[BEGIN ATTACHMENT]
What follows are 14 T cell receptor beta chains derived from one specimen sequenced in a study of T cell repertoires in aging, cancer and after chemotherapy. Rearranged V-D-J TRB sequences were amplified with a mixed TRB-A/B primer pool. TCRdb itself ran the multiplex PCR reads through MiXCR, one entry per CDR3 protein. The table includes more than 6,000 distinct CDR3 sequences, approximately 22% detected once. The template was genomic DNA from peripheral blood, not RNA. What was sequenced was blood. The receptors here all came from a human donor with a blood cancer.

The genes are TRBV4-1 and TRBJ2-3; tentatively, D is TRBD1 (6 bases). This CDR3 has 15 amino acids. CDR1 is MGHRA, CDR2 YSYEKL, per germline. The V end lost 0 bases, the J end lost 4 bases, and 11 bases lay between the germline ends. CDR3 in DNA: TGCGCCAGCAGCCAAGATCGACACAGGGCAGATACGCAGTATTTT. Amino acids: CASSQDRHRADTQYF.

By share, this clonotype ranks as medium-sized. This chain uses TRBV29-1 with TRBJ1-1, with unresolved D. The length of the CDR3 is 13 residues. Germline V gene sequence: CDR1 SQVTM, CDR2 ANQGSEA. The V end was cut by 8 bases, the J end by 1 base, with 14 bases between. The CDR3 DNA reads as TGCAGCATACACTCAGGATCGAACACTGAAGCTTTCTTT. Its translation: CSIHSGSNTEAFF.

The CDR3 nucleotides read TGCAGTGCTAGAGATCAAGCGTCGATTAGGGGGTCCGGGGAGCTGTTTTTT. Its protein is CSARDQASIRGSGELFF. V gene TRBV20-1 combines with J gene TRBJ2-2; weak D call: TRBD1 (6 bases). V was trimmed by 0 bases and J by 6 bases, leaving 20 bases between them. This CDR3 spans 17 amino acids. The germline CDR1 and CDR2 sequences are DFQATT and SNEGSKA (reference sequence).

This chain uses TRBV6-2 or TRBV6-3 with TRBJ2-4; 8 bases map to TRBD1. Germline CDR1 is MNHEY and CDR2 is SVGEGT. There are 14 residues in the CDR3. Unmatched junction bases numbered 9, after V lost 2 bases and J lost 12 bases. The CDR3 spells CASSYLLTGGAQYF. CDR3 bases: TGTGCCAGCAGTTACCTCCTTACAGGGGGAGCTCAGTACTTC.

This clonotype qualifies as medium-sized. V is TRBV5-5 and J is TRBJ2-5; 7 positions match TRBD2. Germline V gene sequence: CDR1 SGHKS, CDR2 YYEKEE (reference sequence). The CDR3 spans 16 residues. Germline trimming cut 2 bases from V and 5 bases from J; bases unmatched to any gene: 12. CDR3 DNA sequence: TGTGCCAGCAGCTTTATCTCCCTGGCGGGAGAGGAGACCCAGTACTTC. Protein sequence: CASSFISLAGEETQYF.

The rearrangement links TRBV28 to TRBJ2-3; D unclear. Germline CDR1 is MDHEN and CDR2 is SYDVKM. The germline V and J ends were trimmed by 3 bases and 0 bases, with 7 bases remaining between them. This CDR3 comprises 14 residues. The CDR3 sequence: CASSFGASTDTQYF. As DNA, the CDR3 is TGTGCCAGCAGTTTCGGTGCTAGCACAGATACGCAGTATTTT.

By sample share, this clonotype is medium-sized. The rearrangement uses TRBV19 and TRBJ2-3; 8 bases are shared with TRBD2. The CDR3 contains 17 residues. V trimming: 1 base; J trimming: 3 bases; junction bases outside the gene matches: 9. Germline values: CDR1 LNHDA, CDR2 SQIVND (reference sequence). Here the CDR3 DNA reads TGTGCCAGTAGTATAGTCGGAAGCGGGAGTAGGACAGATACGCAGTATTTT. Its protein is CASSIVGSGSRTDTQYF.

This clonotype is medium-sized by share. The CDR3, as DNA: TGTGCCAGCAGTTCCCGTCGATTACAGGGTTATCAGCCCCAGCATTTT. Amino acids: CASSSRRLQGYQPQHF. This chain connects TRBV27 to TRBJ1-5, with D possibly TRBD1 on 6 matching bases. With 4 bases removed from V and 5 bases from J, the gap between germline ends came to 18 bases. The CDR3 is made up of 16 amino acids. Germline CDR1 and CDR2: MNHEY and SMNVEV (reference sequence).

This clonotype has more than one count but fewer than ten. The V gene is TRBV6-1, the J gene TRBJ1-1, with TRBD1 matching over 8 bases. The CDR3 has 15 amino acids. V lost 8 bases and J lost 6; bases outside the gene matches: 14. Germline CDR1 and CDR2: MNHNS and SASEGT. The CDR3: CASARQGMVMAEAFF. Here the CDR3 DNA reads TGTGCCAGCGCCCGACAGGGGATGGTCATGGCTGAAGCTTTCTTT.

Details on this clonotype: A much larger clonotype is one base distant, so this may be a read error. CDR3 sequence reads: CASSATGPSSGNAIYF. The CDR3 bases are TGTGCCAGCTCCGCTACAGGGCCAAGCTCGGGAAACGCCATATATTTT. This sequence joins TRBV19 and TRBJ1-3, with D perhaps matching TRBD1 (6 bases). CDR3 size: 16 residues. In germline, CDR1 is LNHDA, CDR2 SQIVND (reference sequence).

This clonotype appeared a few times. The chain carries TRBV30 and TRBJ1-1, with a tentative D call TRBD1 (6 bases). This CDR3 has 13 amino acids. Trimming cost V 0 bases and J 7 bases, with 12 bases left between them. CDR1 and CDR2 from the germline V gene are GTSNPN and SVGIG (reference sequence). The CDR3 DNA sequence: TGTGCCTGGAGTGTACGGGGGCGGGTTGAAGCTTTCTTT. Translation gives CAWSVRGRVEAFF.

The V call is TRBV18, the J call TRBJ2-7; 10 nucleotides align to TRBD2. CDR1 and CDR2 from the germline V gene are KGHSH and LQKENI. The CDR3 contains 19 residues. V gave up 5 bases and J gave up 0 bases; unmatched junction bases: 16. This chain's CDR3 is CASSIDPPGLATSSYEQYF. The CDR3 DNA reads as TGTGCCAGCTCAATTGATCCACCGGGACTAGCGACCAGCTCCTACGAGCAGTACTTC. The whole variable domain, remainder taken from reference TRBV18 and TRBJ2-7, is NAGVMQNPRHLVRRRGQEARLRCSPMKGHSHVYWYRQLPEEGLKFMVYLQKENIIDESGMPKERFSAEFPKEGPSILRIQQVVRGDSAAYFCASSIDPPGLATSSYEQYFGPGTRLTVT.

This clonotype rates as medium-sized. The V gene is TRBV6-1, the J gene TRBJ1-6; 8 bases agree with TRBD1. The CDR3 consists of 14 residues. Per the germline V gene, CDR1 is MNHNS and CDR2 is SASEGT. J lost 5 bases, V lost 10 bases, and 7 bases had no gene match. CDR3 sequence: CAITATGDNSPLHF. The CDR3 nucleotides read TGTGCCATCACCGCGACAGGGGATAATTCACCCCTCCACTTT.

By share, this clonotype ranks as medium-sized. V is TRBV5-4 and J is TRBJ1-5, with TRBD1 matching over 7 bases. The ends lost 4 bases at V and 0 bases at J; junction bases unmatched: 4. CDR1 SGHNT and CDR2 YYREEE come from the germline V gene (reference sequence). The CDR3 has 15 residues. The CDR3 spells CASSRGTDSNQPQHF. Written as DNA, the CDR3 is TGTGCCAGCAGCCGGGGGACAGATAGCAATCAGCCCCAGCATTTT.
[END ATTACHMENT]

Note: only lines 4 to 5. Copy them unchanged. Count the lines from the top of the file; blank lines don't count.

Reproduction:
The CDR3 nucleotides read TGCAGTGCTAGAGATCAAGCGTCGATTAGGGGGTCCGGGGAGCTGTTTTTT. Its protein is CSARDQASIRGSGELFF. V gene TRBV20-1 combines with J gene TRBJ2-2; weak D call: TRBD1 (6 bases). V was trimmed by 0 bases and J by 6 bases, leaving 20 bases between them. This CDR3 spans 17 amino acids. The germline CDR1 and CDR2 sequences are DFQATT and SNEGSKA (reference sequence).

This chain uses TRBV6-2 or TRBV6-3 with TRBJ2-4; 8 bases map to TRBD1. Germline CDR1 is MNHEY and CDR2 is SVGEGT. There are 14 residues in the CDR3. Unmatched junction bases numbered 9, after V lost 2 bases and J lost 12 bases. The CDR3 spells CASSYLLTGGAQYF. CDR3 bases: TGTGCCAGCAGTTACCTCCTTACAGGGGGAGCTCAGTACTTC.